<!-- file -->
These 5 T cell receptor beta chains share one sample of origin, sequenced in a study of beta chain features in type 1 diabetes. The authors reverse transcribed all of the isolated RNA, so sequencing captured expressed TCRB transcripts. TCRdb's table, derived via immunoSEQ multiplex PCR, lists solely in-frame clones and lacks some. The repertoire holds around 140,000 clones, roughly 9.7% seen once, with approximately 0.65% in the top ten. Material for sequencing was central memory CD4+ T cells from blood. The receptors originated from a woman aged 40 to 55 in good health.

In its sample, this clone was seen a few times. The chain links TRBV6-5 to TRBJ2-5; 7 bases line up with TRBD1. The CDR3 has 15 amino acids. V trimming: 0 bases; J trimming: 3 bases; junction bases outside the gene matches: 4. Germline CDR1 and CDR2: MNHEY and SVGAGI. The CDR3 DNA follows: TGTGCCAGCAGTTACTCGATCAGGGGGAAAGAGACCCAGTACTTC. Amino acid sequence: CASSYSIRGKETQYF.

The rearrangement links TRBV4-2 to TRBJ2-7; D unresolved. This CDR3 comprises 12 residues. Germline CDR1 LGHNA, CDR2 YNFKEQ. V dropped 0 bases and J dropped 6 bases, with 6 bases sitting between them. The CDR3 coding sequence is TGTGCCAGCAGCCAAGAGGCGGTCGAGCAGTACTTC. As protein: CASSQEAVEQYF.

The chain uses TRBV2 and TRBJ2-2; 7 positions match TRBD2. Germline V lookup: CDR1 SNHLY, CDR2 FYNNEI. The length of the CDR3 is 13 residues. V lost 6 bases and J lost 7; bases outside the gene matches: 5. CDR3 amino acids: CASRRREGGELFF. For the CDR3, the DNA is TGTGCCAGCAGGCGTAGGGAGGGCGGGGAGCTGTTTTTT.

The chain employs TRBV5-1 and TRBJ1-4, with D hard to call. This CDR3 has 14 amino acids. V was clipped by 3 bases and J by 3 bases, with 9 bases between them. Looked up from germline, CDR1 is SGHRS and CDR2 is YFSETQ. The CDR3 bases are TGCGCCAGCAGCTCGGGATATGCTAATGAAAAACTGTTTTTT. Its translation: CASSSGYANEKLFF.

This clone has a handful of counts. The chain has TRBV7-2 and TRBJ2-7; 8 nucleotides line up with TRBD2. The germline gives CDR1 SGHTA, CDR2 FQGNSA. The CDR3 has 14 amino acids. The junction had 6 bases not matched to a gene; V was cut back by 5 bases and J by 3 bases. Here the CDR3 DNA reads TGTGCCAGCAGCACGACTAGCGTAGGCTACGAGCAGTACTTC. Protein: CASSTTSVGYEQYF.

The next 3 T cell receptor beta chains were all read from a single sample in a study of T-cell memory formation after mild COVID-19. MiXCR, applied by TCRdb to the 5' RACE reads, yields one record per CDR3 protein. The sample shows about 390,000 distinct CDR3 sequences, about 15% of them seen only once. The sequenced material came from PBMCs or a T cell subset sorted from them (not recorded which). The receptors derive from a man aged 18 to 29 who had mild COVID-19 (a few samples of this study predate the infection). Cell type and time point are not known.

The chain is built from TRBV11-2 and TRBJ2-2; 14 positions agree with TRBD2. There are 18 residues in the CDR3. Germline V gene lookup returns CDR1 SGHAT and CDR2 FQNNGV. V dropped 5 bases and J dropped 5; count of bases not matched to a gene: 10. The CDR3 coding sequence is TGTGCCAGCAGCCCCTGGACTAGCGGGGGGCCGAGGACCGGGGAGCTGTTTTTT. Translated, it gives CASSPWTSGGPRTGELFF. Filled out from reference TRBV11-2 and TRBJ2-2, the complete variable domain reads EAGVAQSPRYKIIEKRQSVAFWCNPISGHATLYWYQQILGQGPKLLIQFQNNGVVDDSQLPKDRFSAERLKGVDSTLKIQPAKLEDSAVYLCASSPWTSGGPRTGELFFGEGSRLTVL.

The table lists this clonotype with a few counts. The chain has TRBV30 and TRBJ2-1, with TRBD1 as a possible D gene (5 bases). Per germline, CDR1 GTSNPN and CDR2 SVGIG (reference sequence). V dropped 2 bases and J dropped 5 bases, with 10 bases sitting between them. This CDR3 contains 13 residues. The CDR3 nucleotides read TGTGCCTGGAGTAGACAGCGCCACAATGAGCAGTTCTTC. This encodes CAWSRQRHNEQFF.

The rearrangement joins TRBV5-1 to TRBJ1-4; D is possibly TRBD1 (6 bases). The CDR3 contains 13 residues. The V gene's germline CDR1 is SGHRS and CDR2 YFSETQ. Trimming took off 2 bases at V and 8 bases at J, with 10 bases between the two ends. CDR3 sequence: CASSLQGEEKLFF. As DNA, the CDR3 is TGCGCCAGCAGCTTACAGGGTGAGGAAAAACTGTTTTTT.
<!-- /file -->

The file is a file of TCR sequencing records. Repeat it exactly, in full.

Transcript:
These 5 T cell receptor beta chains share one sample of origin, sequenced in a study of beta chain features in type 1 diabetes. The authors reverse transcribed all of the isolated RNA, so sequencing captured expressed TCRB transcripts. TCRdb's table, derived via immunoSEQ multiplex PCR, lists solely in-frame clones and lacks some. The repertoire holds around 140,000 clones, roughly 9.7% seen once, with approximately 0.65% in the top ten. Material for sequencing was central memory CD4+ T cells from blood. The receptors originated from a woman aged 40 to 55 in good health.

In its sample, this clone was seen a few times. The chain links TRBV6-5 to TRBJ2-5; 7 bases line up with TRBD1. The CDR3 has 15 amino acids. V trimming: 0 bases; J trimming: 3 bases; junction bases outside the gene matches: 4. Germline CDR1 and CDR2: MNHEY and SVGAGI. The CDR3 DNA follows: TGTGCCAGCAGTTACTCGATCAGGGGGAAAGAGACCCAGTACTTC. Amino acid sequence: CASSYSIRGKETQYF.

The rearrangement links TRBV4-2 to TRBJ2-7; D unresolved. This CDR3 comprises 12 residues. Germline CDR1 LGHNA, CDR2 YNFKEQ. V dropped 0 bases and J dropped 6 bases, with 6 bases sitting between them. The CDR3 coding sequence is TGTGCCAGCAGCCAAGAGGCGGTCGAGCAGTACTTC. As protein: CASSQEAVEQYF.

The chain uses TRBV2 and TRBJ2-2; 7 positions match TRBD2. Germline V lookup: CDR1 SNHLY, CDR2 FYNNEI. The length of the CDR3 is 13 residues. V lost 6 bases and J lost 7; bases outside the gene matches: 5. CDR3 amino acids: CASRRREGGELFF. For the CDR3, the DNA is TGTGCCAGCAGGCGTAGGGAGGGCGGGGAGCTGTTTTTT.

The chain employs TRBV5-1 and TRBJ1-4, with D hard to call. This CDR3 has 14 amino acids. V was clipped by 3 bases and J by 3 bases, with 9 bases between them. Looked up from germline, CDR1 is SGHRS and CDR2 is YFSETQ. The CDR3 bases are TGCGCCAGCAGCTCGGGATATGCTAATGAAAAACTGTTTTTT. Its translation: CASSSGYANEKLFF.

This clone has a handful of counts. The chain has TRBV7-2 and TRBJ2-7; 8 nucleotides line up with TRBD2. The germline gives CDR1 SGHTA, CDR2 FQGNSA. The CDR3 has 14 amino acids. The junction had 6 bases not matched to a gene; V was cut back by 5 bases and J by 3 bases. Here the CDR3 DNA reads TGTGCCAGCAGCACGACTAGCGTAGGCTACGAGCAGTACTTC. Protein: CASSTTSVGYEQYF.

The next 3 T cell receptor beta chains were all read from a single sample in a study of T-cell memory formation after mild COVID-19. MiXCR, applied by TCRdb to the 5' RACE reads, yields one record per CDR3 protein. The sample shows about 390,000 distinct CDR3 sequences, about 15% of them seen only once. The sequenced material came from PBMCs or a T cell subset sorted from them (not recorded which). The receptors derive from a man aged 18 to 29 who had mild COVID-19 (a few samples of this study predate the infection). Cell type and time point are not known.

The chain is built from TRBV11-2 and TRBJ2-2; 14 positions agree with TRBD2. There are 18 residues in the CDR3. Germline V gene lookup returns CDR1 SGHAT and CDR2 FQNNGV. V dropped 5 bases and J dropped 5; count of bases not matched to a gene: 10. The CDR3 coding sequence is TGTGCCAGCAGCCCCTGGACTAGCGGGGGGCCGAGGACCGGGGAGCTGTTTTTT. Translated, it gives CASSPWTSGGPRTGELFF. Filled out from reference TRBV11-2 and TRBJ2-2, the complete variable domain reads EAGVAQSPRYKIIEKRQSVAFWCNPISGHATLYWYQQILGQGPKLLIQFQNNGVVDDSQLPKDRFSAERLKGVDSTLKIQPAKLEDSAVYLCASSPWTSGGPRTGELFFGEGSRLTVL.

The table lists this clonotype with a few counts. The chain has TRBV30 and TRBJ2-1, with TRBD1 as a possible D gene (5 bases). Per germline, CDR1 GTSNPN and CDR2 SVGIG (reference sequence). V dropped 2 bases and J dropped 5 bases, with 10 bases sitting between them. This CDR3 contains 13 residues. The CDR3 nucleotides read TGTGCCTGGAGTAGACAGCGCCACAATGAGCAGTTCTTC. This encodes CAWSRQRHNEQFF.

The rearrangement joins TRBV5-1 to TRBJ1-4; D is possibly TRBD1 (6 bases). The CDR3 contains 13 residues. The V gene's germline CDR1 is SGHRS and CDR2 YFSETQ. Trimming took off 2 bases at V and 8 bases at J, with 10 bases between the two ends. CDR3 sequence: CASSLQGEEKLFF. As DNA, the CDR3 is TGCGCCAGCAGCTTACAGGGTGAGGAAAAACTGTTTTTT.